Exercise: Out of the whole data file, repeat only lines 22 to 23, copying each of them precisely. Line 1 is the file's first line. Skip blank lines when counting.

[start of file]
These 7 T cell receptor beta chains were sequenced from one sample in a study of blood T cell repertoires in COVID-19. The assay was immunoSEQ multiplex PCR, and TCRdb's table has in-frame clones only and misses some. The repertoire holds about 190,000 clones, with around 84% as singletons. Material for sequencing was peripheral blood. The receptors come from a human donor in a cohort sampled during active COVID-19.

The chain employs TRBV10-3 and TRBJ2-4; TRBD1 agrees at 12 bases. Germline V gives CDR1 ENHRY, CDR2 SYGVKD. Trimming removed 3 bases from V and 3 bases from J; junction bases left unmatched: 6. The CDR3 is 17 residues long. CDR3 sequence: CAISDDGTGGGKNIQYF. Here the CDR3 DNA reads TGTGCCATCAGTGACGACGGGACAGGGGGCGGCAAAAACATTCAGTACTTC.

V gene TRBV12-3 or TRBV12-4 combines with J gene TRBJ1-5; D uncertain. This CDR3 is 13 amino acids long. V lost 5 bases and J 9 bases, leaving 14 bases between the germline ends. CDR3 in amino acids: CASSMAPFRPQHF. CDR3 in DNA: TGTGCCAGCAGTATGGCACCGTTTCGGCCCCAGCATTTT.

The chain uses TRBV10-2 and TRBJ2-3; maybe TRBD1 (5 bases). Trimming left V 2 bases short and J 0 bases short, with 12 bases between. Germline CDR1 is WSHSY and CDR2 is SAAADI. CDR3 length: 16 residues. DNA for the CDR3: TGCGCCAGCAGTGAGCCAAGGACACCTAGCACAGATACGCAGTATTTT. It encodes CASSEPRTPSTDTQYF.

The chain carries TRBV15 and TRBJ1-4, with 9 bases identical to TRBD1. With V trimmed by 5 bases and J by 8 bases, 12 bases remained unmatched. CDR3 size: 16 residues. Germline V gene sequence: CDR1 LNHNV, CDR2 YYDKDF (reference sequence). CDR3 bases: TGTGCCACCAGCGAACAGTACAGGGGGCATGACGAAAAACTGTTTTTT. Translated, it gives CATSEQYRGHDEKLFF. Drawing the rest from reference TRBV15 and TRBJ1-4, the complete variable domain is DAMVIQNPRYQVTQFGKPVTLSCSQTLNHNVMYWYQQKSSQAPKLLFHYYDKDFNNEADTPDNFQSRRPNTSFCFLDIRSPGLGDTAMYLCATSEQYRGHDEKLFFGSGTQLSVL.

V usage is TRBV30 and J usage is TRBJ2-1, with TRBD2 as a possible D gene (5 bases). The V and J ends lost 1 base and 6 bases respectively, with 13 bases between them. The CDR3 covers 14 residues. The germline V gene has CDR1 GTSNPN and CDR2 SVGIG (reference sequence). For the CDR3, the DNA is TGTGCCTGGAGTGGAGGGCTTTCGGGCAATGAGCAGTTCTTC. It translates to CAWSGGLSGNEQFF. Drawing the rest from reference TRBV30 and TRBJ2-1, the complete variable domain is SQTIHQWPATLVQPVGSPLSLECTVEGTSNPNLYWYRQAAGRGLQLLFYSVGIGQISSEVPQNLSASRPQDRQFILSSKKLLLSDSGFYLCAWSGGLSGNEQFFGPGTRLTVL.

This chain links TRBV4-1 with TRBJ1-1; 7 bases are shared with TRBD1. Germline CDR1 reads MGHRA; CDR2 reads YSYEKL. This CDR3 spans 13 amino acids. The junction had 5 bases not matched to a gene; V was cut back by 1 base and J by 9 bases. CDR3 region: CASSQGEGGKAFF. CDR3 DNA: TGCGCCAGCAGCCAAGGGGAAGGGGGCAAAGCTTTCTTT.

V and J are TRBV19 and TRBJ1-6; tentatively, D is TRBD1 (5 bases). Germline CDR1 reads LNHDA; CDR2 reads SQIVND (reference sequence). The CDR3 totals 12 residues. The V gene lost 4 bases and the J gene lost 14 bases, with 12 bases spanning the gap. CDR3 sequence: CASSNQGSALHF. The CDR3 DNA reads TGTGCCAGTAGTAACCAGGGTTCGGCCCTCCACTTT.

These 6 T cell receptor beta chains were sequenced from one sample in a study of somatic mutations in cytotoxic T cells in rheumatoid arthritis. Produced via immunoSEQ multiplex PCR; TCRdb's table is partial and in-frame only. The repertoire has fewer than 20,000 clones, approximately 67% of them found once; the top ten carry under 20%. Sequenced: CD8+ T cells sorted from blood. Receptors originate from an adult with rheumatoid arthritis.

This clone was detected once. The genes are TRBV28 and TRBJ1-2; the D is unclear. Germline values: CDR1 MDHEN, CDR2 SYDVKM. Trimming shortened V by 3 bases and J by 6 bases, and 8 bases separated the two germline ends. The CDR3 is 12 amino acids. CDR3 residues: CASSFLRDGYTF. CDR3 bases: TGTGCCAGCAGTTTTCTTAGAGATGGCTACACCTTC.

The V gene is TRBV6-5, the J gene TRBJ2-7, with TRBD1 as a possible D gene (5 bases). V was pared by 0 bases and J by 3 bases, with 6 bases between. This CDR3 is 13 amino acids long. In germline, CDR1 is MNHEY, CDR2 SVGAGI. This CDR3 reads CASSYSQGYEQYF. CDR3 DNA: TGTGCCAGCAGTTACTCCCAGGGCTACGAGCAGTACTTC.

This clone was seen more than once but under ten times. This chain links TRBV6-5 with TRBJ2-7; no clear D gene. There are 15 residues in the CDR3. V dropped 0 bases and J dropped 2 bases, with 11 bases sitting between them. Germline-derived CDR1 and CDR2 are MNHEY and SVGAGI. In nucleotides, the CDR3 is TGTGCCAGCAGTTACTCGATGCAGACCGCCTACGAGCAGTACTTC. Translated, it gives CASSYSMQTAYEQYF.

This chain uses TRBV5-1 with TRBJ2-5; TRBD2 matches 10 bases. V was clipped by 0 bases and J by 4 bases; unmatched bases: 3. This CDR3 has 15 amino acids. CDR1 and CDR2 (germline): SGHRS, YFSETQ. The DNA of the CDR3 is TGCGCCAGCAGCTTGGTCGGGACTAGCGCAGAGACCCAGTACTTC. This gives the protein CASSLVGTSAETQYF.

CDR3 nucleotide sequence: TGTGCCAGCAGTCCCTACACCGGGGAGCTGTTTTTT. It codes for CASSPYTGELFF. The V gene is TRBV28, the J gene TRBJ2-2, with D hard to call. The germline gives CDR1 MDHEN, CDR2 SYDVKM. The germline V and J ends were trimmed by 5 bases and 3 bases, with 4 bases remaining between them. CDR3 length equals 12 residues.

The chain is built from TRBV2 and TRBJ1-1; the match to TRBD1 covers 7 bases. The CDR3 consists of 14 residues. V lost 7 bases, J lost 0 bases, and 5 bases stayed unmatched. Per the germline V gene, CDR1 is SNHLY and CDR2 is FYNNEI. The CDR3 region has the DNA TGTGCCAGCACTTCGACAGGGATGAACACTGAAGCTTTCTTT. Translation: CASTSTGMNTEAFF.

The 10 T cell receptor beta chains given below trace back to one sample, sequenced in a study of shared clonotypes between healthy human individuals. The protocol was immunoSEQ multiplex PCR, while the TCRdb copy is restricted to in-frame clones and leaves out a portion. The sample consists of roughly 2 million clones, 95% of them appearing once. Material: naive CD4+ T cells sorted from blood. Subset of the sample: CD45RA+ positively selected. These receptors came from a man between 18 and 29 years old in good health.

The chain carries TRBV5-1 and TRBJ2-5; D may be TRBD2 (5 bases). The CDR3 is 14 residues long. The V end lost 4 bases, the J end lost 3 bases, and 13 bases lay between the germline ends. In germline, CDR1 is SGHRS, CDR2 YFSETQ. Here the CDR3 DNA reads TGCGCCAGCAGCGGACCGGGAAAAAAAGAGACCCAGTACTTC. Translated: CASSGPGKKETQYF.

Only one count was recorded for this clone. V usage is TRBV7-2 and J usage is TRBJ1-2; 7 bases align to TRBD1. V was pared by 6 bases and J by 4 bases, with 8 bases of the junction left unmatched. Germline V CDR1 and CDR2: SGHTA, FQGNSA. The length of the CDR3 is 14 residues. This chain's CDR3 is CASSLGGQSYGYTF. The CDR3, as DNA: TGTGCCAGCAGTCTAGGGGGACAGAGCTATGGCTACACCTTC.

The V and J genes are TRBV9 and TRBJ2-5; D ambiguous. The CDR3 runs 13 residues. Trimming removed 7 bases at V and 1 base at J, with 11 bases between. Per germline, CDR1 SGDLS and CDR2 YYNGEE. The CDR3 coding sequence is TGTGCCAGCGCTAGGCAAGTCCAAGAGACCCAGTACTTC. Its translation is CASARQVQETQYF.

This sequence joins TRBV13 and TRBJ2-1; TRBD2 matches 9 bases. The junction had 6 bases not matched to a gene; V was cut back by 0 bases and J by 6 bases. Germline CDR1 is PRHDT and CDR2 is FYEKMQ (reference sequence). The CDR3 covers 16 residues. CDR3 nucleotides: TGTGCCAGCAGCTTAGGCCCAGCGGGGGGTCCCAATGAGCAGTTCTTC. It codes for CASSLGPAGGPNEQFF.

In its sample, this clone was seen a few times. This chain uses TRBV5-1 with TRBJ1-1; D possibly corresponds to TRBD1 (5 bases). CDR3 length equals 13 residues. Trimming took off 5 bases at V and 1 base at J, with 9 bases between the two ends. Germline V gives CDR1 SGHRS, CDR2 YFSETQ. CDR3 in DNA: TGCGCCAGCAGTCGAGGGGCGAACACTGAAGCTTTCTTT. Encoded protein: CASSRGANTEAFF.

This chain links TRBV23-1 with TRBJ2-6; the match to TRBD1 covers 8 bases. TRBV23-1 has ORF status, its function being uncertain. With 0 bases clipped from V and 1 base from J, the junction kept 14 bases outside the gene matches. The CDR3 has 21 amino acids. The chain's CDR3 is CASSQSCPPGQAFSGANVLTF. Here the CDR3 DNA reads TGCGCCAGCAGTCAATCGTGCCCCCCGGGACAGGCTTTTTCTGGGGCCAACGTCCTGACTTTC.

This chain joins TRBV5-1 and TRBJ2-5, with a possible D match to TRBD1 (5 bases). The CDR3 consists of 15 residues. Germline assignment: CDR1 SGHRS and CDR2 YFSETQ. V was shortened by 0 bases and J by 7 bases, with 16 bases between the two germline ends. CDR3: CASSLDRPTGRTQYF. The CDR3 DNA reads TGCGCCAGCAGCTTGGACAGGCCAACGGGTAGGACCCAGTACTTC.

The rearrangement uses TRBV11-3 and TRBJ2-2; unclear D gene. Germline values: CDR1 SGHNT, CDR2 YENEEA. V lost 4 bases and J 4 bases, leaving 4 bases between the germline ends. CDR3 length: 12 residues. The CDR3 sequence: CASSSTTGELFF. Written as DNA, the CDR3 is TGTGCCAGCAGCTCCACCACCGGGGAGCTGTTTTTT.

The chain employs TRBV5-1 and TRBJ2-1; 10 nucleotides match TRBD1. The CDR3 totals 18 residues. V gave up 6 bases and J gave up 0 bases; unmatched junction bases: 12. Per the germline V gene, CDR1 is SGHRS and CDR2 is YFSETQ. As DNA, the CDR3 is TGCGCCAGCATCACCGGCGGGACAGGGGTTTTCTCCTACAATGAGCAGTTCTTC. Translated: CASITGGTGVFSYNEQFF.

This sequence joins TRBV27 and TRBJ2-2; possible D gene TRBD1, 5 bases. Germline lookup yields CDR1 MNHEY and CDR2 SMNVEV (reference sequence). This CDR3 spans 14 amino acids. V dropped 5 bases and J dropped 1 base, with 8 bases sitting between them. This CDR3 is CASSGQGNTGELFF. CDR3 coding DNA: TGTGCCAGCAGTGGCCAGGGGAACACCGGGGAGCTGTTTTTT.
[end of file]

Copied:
This chain links TRBV23-1 with TRBJ2-6; the match to TRBD1 covers 8 bases. TRBV23-1 has ORF status, its function being uncertain. With 0 bases clipped from V and 1 base from J, the junction kept 14 bases outside the gene matches. The CDR3 has 21 amino acids. The chain's CDR3 is CASSQSCPPGQAFSGANVLTF. Here the CDR3 DNA reads TGCGCCAGCAGTCAATCGTGCCCCCCGGGACAGGCTTTTTCTGGGGCCAACGTCCTGACTTTC.

This chain joins TRBV5-1 and TRBJ2-5, with a possible D match to TRBD1 (5 bases). The CDR3 consists of 15 residues. Germline assignment: CDR1 SGHRS and CDR2 YFSETQ. V was shortened by 0 bases and J by 7 bases, with 16 bases between the two germline ends. CDR3: CASSLDRPTGRTQYF. The CDR3 DNA reads TGCGCCAGCAGCTTGGACAGGCCAACGGGTAGGACCCAGTACTTC.